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India recently introduced the National Manufacturing Policy (NMP), which has been welcomed by the Confederation of Indian Industry (CII).  The policy provides special emphasis on the micro, small and medium enterprises (MSMEs).

According to CII, the NMP provides for adequate support to promote and strengthen employment-intensive industries to ensure job creation, with special attention to textiles and garments; leather and footwear; gems and jewelry; and food processing industries.

Access to finance is a major concern for MSMEs in India. “One of the major challenges faced by SMEs is inadequate access to adequate and timely finance, mainly due to lack of financial information and non-formal business practices, as they are largely dependent on promoter’s resources and loans from financial institutions and banks,” CII said in a statement.

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Highlighting the difficulties, the industry body said that the Capital Markets are difficult to access, due to high costs, difficulties in complying with regulatory requirements etc. Bank finances access is limited, due to the inability of SMEs to create tangible assets, as also the debt-equity ratio norms followed by banks. Also the first generation entrepreneurs investing in SMEs have also found access to VC funds difficult, despite the Venture Capital (VC) and Private Equity (PE) market having grown considerably in India.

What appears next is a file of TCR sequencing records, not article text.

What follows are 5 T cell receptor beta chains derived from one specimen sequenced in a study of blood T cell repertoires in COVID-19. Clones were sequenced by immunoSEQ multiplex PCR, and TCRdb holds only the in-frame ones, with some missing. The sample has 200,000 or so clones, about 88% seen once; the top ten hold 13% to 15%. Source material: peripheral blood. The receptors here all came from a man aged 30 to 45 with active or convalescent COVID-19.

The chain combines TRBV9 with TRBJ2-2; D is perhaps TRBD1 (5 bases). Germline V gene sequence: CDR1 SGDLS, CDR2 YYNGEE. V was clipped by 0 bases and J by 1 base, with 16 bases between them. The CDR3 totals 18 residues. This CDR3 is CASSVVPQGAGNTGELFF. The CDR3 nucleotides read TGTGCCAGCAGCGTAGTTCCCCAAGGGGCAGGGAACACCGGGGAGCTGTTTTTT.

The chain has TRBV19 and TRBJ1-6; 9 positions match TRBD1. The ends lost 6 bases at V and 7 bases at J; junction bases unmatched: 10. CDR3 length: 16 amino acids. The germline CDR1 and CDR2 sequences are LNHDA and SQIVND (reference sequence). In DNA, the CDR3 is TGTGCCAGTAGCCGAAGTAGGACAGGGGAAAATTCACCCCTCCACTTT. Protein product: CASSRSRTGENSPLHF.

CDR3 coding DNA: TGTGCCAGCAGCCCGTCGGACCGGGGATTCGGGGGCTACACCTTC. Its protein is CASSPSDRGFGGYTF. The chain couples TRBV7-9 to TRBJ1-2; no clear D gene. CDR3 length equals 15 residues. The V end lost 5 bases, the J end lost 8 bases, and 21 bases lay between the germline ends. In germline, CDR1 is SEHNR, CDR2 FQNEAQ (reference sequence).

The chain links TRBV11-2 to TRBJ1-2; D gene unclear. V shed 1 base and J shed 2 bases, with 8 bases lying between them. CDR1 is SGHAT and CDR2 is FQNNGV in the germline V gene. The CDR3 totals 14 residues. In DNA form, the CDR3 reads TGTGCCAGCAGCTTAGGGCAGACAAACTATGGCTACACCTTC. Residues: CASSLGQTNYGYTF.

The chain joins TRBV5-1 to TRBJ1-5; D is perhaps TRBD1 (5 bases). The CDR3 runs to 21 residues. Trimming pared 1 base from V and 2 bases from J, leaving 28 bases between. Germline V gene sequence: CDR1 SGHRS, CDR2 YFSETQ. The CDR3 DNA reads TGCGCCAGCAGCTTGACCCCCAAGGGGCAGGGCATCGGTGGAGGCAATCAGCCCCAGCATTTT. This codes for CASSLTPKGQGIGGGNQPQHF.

Welcoming the NMP proposals for improving the MSME access to finance, Ramesh Datla, Chairman, CII National MSME Council and Managing Director, ELICO Ltd., said that measures such as the rollover relief from long term capital gains tax to individuals on sale of a residential property in case of re-investment of sale consideration in the equity of a new start-up MSME unit in the manufacturing sector for the purchase of new plant and machinery, will enable a large number of entrepreneurs to raise equity by selling of ancestral properties and to raise the level of investments in the MSMEs in the manufacturing sector, apart from boosting employment.

It is estimated that, in terms of value, the small sector accounts for about 45 percent of the manufacturing output and 40 percent of the total exports of the country. The sector is estimated to employ about 59 million persons in over 26 million units throughout the country. Further, this sector has consistently registered a higher growth rate than the rest of the industrial sector. There are over 6,000 products, ranging from traditional to high-tech items, which are being manufactured by the MSMEs in India.

Industry bodies have hailed the National Manufacturing Policy, but will it really help the MSME sector, which is grappling with uncertain future? One has to wait and see!

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